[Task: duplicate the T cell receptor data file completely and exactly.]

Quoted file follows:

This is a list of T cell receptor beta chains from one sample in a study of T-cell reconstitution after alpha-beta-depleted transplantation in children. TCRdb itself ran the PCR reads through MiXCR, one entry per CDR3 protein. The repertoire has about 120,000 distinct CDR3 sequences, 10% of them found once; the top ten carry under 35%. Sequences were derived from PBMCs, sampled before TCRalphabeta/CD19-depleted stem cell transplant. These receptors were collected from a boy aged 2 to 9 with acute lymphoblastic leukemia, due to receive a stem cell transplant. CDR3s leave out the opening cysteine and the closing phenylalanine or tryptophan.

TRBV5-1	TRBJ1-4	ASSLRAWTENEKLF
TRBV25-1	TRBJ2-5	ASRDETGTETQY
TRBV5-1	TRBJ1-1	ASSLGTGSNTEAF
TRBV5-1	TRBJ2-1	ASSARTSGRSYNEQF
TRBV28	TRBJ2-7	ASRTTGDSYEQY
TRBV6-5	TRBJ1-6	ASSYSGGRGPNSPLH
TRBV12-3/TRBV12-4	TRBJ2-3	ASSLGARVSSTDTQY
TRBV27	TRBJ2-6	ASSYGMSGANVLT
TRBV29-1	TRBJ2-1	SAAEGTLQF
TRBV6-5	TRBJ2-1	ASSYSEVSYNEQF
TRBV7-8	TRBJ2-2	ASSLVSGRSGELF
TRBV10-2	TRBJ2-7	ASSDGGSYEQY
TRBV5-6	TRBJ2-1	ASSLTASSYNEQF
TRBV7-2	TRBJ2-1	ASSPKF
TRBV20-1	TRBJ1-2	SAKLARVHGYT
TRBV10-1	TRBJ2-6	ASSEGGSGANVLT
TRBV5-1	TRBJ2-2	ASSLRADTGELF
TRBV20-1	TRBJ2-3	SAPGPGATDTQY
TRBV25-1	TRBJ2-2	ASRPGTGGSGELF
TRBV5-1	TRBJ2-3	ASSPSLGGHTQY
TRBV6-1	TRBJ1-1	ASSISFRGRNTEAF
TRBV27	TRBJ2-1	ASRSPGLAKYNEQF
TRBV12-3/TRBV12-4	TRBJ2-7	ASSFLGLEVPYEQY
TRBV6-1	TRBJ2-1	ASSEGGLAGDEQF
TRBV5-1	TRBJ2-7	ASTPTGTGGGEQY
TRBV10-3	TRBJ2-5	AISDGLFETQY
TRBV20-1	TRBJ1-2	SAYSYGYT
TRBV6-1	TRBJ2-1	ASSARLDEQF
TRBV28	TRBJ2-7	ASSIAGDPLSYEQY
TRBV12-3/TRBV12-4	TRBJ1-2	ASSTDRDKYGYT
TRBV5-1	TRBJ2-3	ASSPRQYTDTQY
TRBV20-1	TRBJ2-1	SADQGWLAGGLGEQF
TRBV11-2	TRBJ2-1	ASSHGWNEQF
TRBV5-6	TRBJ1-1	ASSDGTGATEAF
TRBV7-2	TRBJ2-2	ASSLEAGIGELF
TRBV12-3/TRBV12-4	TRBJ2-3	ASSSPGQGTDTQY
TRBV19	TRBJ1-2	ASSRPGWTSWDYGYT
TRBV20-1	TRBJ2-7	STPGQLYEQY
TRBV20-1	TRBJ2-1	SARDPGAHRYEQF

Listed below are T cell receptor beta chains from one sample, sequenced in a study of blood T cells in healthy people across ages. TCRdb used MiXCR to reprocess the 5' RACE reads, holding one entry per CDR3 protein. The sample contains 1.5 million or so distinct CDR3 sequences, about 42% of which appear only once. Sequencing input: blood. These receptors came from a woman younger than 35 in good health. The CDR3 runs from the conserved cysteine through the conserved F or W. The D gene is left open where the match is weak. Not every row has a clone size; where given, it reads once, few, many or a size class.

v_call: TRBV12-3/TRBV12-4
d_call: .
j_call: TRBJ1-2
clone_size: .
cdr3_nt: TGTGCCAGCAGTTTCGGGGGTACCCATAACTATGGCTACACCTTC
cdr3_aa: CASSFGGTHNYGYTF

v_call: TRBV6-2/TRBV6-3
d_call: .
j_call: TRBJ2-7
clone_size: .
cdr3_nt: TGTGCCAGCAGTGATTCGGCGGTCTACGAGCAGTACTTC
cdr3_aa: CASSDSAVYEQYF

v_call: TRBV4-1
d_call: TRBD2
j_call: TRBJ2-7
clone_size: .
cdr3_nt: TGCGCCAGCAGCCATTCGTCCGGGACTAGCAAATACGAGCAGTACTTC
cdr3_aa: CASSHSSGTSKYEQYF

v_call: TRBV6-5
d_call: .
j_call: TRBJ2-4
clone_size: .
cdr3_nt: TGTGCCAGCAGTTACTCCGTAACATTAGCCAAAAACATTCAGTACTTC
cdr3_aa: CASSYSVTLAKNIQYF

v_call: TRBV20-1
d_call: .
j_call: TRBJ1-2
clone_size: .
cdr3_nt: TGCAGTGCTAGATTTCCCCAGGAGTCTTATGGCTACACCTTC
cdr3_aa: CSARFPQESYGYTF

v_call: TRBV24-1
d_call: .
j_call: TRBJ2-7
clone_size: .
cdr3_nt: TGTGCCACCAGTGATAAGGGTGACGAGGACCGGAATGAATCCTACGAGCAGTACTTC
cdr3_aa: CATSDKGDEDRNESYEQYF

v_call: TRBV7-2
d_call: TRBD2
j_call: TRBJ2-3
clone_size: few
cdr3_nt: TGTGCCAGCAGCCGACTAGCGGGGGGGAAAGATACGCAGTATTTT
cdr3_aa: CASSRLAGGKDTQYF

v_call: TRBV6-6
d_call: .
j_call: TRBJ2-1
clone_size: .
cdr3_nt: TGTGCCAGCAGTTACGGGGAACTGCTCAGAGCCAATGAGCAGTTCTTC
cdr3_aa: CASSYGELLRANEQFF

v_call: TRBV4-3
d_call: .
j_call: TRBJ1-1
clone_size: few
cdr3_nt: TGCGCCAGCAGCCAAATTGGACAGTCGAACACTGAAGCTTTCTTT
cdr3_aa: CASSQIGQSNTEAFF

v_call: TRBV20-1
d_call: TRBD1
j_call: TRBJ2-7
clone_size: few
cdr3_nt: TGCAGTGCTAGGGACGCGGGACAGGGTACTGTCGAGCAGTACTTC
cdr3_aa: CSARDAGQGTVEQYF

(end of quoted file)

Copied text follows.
This is a list of T cell receptor beta chains from one sample in a study of T-cell reconstitution after alpha-beta-depleted transplantation in children. TCRdb itself ran the PCR reads through MiXCR, one entry per CDR3 protein. The repertoire has about 120,000 distinct CDR3 sequences, 10% of them found once; the top ten carry under 35%. Sequences were derived from PBMCs, sampled before TCRalphabeta/CD19-depleted stem cell transplant. These receptors were collected from a boy aged 2 to 9 with acute lymphoblastic leukemia, due to receive a stem cell transplant. CDR3s leave out the opening cysteine and the closing phenylalanine or tryptophan.

TRBV5-1	TRBJ1-4	ASSLRAWTENEKLF
TRBV25-1	TRBJ2-5	ASRDETGTETQY
TRBV5-1	TRBJ1-1	ASSLGTGSNTEAF
TRBV5-1	TRBJ2-1	ASSARTSGRSYNEQF
TRBV28	TRBJ2-7	ASRTTGDSYEQY
TRBV6-5	TRBJ1-6	ASSYSGGRGPNSPLH
TRBV12-3/TRBV12-4	TRBJ2-3	ASSLGARVSSTDTQY
TRBV27	TRBJ2-6	ASSYGMSGANVLT
TRBV29-1	TRBJ2-1	SAAEGTLQF
TRBV6-5	TRBJ2-1	ASSYSEVSYNEQF
TRBV7-8	TRBJ2-2	ASSLVSGRSGELF
TRBV10-2	TRBJ2-7	ASSDGGSYEQY
TRBV5-6	TRBJ2-1	ASSLTASSYNEQF
TRBV7-2	TRBJ2-1	ASSPKF
TRBV20-1	TRBJ1-2	SAKLARVHGYT
TRBV10-1	TRBJ2-6	ASSEGGSGANVLT
TRBV5-1	TRBJ2-2	ASSLRADTGELF
TRBV20-1	TRBJ2-3	SAPGPGATDTQY
TRBV25-1	TRBJ2-2	ASRPGTGGSGELF
TRBV5-1	TRBJ2-3	ASSPSLGGHTQY
TRBV6-1	TRBJ1-1	ASSISFRGRNTEAF
TRBV27	TRBJ2-1	ASRSPGLAKYNEQF
TRBV12-3/TRBV12-4	TRBJ2-7	ASSFLGLEVPYEQY
TRBV6-1	TRBJ2-1	ASSEGGLAGDEQF
TRBV5-1	TRBJ2-7	ASTPTGTGGGEQY
TRBV10-3	TRBJ2-5	AISDGLFETQY
TRBV20-1	TRBJ1-2	SAYSYGYT
TRBV6-1	TRBJ2-1	ASSARLDEQF
TRBV28	TRBJ2-7	ASSIAGDPLSYEQY
TRBV12-3/TRBV12-4	TRBJ1-2	ASSTDRDKYGYT
TRBV5-1	TRBJ2-3	ASSPRQYTDTQY
TRBV20-1	TRBJ2-1	SADQGWLAGGLGEQF
TRBV11-2	TRBJ2-1	ASSHGWNEQF
TRBV5-6	TRBJ1-1	ASSDGTGATEAF
TRBV7-2	TRBJ2-2	ASSLEAGIGELF
TRBV12-3/TRBV12-4	TRBJ2-3	ASSSPGQGTDTQY
TRBV19	TRBJ1-2	ASSRPGWTSWDYGYT
TRBV20-1	TRBJ2-7	STPGQLYEQY
TRBV20-1	TRBJ2-1	SARDPGAHRYEQF

Listed below are T cell receptor beta chains from one sample, sequenced in a study of blood T cells in healthy people across ages. TCRdb used MiXCR to reprocess the 5' RACE reads, holding one entry per CDR3 protein. The sample contains 1.5 million or so distinct CDR3 sequences, about 42% of which appear only once. Sequencing input: blood. These receptors came from a woman younger than 35 in good health. The CDR3 runs from the conserved cysteine through the conserved F or W. The D gene is left open where the match is weak. Not every row has a clone size; where given, it reads once, few, many or a size class.

v_call: TRBV12-3/TRBV12-4
d_call: .
j_call: TRBJ1-2
clone_size: .
cdr3_nt: TGTGCCAGCAGTTTCGGGGGTACCCATAACTATGGCTACACCTTC
cdr3_aa: CASSFGGTHNYGYTF

v_call: TRBV6-2/TRBV6-3
d_call: .
j_call: TRBJ2-7
clone_size: .
cdr3_nt: TGTGCCAGCAGTGATTCGGCGGTCTACGAGCAGTACTTC
cdr3_aa: CASSDSAVYEQYF

v_call: TRBV4-1
d_call: TRBD2
j_call: TRBJ2-7
clone_size: .
cdr3_nt: TGCGCCAGCAGCCATTCGTCCGGGACTAGCAAATACGAGCAGTACTTC
cdr3_aa: CASSHSSGTSKYEQYF

v_call: TRBV6-5
d_call: .
j_call: TRBJ2-4
clone_size: .
cdr3_nt: TGTGCCAGCAGTTACTCCGTAACATTAGCCAAAAACATTCAGTACTTC
cdr3_aa: CASSYSVTLAKNIQYF

v_call: TRBV20-1
d_call: .
j_call: TRBJ1-2
clone_size: .
cdr3_nt: TGCAGTGCTAGATTTCCCCAGGAGTCTTATGGCTACACCTTC
cdr3_aa: CSARFPQESYGYTF

v_call: TRBV24-1
d_call: .
j_call: TRBJ2-7
clone_size: .
cdr3_nt: TGTGCCACCAGTGATAAGGGTGACGAGGACCGGAATGAATCCTACGAGCAGTACTTC
cdr3_aa: CATSDKGDEDRNESYEQYF

v_call: TRBV7-2
d_call: TRBD2
j_call: TRBJ2-3
clone_size: few
cdr3_nt: TGTGCCAGCAGCCGACTAGCGGGGGGGAAAGATACGCAGTATTTT
cdr3_aa: CASSRLAGGKDTQYF

v_call: TRBV6-6
d_call: .
j_call: TRBJ2-1
clone_size: .
cdr3_nt: TGTGCCAGCAGTTACGGGGAACTGCTCAGAGCCAATGAGCAGTTCTTC
cdr3_aa: CASSYGELLRANEQFF

v_call: TRBV4-3
d_call: .
j_call: TRBJ1-1
clone_size: few
cdr3_nt: TGCGCCAGCAGCCAAATTGGACAGTCGAACACTGAAGCTTTCTTT
cdr3_aa: CASSQIGQSNTEAFF

v_call: TRBV20-1
d_call: TRBD1
j_call: TRBJ2-7
clone_size: few
cdr3_nt: TGCAGTGCTAGGGACGCGGGACAGGGTACTGTCGAGCAGTACTTC
cdr3_aa: CSARDAGQGTVEQYF